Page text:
Seismic risk associated with a particular building structure is the potential economic, social and environmental consequences of hazardous events that may occur in a specified period of time.  Thus, a building located in a region of high seismic hazard is at lower risk if it is built to sound seismic engineering principles.
Determination of seismic risk is crucial for risk mitigation decision-making. Insurance companies routinely employ estimates of seismic risk in their operations to determine appropriate insurance rates, to monitor over-accumulation of policies in a small area, and to purchase reinsurance. A simplified method of calculating seismic risk for a given city involves the use of a street survey.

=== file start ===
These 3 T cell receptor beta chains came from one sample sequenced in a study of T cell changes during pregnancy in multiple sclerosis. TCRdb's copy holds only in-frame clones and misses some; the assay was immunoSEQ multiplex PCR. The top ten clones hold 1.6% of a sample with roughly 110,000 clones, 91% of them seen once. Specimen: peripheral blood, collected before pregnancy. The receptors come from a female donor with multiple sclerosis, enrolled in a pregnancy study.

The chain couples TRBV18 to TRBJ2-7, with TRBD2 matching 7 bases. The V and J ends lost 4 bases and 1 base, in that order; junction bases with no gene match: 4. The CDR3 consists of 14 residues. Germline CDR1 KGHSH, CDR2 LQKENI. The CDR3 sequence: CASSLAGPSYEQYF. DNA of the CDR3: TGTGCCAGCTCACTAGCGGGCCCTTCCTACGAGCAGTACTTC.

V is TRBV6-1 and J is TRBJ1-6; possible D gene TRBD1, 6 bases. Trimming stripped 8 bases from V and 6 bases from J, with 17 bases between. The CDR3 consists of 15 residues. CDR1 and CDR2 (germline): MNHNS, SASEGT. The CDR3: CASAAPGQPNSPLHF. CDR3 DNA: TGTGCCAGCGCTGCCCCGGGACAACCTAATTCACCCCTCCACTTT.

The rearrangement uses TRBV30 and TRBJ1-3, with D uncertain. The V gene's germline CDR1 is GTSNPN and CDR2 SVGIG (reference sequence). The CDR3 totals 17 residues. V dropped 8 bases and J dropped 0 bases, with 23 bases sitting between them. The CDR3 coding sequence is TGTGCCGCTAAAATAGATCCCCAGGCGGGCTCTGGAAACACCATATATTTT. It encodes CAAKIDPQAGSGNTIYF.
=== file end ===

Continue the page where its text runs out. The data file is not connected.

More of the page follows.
Seismic risk can be reduced by earthquake preparedness and, particularly, by implementation of effective vibration control technologies. Building codes are intended to help to manage seismic risk and are updated as more is learned about the effects of seismic ground motion on buildings.
- HAZUS - Seismic Risk Program for the US
- Infrastructure Risk Research Project at The University of British Columbia, Vancouver, Canada
- OIKOS - Educational European project based on Google Maps Mashups
- Introduction to seismic fitness